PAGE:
The types of businesses that receive the most consumer complaints: ombud

 ·29 Oct 2021

The Consumer Goods and Services Ombud (CGSO) has published a new note on some of the most complained about businesses in South Africa and those that are most likely to take your money and run.

The ombudsman said that over the years, it has identified trends where certain suppliers operating specific types of businesses engage in unfair business practices and tend to not cooperate with its office to resolve complaints lodged against them.

“These businesses tend to accept money from their customers but fail to deliver the goods or deliver inferior quality goods or services,” it said.

An analysis of the sectors and type of complaints shows that small and micro-businesses in the following sectors tend to flout Consumer Protection Act (CPA) and don’t address complaints lodged against them:

  • Tombstone manufacturers;
  • Home renovations;
  • Builders;
  • Courier services;
  • Furniture movers;
  • Online stores operating mainly on Facebook and Instagram – specifically for branded clothing, sneakers, and hair products like wigs.

“The CGSO understand that it is not easy to run a small business. However, this is not an excuse to flout the CPA by taking monies from consumers and not delivering the goods or the services.

“Businesses that respect the law and practice good customer care tend to flourish and become sustainable,” said Katlego Lehabe, business development manager at CGSO.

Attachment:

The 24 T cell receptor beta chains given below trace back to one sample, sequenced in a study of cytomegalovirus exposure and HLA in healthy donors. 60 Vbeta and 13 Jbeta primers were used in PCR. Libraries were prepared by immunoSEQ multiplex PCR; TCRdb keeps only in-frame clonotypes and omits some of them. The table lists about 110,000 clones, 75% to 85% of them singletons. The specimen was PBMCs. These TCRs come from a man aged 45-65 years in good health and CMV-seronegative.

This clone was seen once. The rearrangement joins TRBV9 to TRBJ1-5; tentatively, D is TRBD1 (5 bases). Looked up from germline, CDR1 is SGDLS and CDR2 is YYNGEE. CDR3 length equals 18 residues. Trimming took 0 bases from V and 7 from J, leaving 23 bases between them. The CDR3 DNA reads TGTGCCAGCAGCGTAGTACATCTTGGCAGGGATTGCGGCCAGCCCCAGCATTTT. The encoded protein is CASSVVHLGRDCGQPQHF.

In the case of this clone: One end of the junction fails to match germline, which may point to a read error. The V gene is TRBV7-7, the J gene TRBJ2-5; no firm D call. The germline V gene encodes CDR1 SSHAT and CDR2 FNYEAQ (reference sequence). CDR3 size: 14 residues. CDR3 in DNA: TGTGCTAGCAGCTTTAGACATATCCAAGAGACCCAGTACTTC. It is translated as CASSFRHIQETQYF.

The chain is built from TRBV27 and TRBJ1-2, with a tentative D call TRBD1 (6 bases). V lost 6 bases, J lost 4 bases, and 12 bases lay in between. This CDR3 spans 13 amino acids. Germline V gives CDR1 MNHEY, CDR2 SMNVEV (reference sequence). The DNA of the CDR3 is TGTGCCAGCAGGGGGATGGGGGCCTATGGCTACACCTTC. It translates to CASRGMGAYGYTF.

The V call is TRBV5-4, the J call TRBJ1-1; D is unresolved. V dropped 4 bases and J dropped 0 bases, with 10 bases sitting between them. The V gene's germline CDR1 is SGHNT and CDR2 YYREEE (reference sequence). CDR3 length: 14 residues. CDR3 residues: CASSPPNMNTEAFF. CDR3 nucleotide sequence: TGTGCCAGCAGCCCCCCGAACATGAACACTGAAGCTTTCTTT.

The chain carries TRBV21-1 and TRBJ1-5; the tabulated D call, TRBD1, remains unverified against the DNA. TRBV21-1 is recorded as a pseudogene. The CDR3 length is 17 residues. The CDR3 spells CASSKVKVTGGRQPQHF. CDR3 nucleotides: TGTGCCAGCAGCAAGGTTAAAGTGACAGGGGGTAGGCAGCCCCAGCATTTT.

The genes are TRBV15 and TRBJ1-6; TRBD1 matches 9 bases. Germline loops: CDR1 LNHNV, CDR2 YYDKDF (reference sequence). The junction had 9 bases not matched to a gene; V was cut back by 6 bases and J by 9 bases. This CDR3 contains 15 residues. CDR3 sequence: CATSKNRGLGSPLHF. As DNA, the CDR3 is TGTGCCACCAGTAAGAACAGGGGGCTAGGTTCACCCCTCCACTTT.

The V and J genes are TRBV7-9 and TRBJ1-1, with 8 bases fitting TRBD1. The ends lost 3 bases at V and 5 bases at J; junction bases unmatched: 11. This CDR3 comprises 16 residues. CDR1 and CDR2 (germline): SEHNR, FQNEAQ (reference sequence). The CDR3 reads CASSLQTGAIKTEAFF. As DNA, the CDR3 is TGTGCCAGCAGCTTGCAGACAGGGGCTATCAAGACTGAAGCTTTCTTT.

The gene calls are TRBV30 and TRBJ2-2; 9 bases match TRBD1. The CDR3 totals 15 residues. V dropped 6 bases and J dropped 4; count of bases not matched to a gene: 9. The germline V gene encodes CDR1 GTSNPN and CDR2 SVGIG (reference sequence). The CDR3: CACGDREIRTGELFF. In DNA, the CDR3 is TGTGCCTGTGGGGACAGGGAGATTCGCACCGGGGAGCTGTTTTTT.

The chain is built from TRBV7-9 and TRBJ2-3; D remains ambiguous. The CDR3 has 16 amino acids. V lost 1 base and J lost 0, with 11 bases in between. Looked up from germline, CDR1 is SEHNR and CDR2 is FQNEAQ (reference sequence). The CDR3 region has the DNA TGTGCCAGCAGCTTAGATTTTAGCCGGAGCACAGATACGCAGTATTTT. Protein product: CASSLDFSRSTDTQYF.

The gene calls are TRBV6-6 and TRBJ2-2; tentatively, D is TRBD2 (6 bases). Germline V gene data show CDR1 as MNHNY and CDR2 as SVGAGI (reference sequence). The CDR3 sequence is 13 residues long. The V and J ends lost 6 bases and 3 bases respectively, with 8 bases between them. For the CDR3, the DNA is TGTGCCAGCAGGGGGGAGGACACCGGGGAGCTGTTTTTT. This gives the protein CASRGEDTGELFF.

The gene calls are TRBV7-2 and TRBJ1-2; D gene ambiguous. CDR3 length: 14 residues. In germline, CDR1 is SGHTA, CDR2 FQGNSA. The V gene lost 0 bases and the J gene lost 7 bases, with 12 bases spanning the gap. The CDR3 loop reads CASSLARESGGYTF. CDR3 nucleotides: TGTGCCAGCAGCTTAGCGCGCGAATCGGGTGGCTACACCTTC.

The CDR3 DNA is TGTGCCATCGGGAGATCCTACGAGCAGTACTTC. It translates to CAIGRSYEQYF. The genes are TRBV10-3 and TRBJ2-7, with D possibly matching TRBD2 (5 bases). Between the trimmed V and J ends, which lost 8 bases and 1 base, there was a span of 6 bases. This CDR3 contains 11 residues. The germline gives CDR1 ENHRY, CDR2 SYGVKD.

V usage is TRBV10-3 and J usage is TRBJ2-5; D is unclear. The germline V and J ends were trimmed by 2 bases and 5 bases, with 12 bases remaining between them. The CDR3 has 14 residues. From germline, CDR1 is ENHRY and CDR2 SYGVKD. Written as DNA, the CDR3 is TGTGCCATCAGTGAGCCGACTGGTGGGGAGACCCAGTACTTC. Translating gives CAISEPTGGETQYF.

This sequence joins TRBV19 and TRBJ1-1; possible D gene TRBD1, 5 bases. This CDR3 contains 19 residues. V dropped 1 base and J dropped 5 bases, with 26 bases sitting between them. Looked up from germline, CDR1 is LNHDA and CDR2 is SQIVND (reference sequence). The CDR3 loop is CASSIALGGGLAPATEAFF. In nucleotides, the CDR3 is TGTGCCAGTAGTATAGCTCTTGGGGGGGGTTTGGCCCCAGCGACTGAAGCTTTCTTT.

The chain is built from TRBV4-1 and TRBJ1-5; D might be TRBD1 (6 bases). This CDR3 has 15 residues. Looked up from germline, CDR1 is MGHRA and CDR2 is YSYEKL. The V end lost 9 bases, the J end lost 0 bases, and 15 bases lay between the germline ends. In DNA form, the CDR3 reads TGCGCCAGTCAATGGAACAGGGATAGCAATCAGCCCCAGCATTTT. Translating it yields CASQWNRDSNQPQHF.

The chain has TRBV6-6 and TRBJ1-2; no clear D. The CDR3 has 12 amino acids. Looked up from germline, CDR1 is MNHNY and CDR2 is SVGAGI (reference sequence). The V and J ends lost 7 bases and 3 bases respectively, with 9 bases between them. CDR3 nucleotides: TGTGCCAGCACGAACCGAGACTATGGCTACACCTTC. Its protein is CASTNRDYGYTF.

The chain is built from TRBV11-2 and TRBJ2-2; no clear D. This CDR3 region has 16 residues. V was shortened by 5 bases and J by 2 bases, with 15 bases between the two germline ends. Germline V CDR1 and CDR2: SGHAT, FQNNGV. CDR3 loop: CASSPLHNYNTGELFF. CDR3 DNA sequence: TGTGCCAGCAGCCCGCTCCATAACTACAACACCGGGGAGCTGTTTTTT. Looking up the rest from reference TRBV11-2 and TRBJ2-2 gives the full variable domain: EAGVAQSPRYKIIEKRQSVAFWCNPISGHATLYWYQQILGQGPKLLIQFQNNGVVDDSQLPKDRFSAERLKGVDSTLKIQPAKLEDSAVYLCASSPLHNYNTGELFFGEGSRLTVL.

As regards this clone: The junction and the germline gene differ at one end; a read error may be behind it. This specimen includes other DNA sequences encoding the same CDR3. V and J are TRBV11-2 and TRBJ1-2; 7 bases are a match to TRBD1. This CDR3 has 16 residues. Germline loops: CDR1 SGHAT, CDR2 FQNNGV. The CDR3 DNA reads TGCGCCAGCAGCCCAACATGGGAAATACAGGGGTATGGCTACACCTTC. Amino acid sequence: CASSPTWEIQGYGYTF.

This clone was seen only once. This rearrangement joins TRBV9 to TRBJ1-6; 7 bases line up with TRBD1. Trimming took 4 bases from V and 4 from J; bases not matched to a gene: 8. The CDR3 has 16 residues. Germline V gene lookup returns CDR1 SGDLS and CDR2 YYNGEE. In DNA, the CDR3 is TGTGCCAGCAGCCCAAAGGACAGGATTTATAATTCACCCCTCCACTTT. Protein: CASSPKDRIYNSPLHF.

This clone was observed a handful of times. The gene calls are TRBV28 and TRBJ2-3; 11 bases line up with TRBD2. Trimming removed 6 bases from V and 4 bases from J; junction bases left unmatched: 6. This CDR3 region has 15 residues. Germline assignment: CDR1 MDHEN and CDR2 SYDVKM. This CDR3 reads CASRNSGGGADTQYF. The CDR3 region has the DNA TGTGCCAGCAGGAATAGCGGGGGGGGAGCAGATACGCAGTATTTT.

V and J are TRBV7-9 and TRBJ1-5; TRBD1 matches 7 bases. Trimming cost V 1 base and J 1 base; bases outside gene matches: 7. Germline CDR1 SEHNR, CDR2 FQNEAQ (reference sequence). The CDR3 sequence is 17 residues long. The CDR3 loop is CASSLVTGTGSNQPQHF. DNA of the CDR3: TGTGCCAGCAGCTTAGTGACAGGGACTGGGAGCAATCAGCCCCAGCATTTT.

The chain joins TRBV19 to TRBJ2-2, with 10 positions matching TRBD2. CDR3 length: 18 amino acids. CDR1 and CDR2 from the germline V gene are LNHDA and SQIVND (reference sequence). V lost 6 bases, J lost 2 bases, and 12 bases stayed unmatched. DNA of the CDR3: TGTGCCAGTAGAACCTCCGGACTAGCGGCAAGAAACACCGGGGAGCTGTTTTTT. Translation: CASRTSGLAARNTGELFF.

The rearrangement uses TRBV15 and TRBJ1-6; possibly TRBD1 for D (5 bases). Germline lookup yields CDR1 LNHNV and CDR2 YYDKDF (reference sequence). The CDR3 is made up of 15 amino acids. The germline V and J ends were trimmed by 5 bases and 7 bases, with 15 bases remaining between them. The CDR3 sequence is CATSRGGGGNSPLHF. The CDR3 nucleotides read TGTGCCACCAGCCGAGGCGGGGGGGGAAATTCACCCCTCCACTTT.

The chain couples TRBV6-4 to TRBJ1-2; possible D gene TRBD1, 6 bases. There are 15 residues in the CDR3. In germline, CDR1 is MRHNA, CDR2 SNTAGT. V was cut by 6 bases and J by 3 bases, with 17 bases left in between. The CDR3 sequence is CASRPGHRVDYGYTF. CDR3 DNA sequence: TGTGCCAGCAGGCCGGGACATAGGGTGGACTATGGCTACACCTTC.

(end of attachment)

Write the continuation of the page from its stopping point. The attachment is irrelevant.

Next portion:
To create compliance awareness among small businesses, the CGSO said that it continues to work with the Small Enterprise Development Agency, Industry Associations and Provincial Consumer Affairs Offices to conduct legal and compliance awareness workshops focusing on small businesses and clients who want information on starting a business.

“Consumers have the right to receive goods and services that they paid for. Too many suppliers within these sectors consistently display a lack of fair and honest dealings with consumers, and as a result, tarnish the reputation of their entire industry,” said Consumer Goods and Services Ombud Magauta Mphahlele.

“These rogue suppliers accept money from customers and do not deliver or render the services to the promised quality standards. In other instances, goods delivered will be incorrect, or the final product will be of inferior quality.”

Mphahlele said these businesses are also notorious for not making good on their mistakes. After several unsuccessful attempts to seek assistance from the suppliers, she said consumers turned to the ombud for redress.

“Consumers are cautioned to do extensive due diligence when engaging with suppliers in these sectors. This includes doing an online search to check what other consumers have said about them, asking for references and checking them, and choosing suppliers that belong to professional bodies,” she said.

“Small and micro-enterprises are an essential component of our economy, but it pays to check their credentials before parting with your hard-earned cash.”

Read: More businesses are backing a proposed public holiday change for South Africa

Show comments
Subscribe to our daily newsletter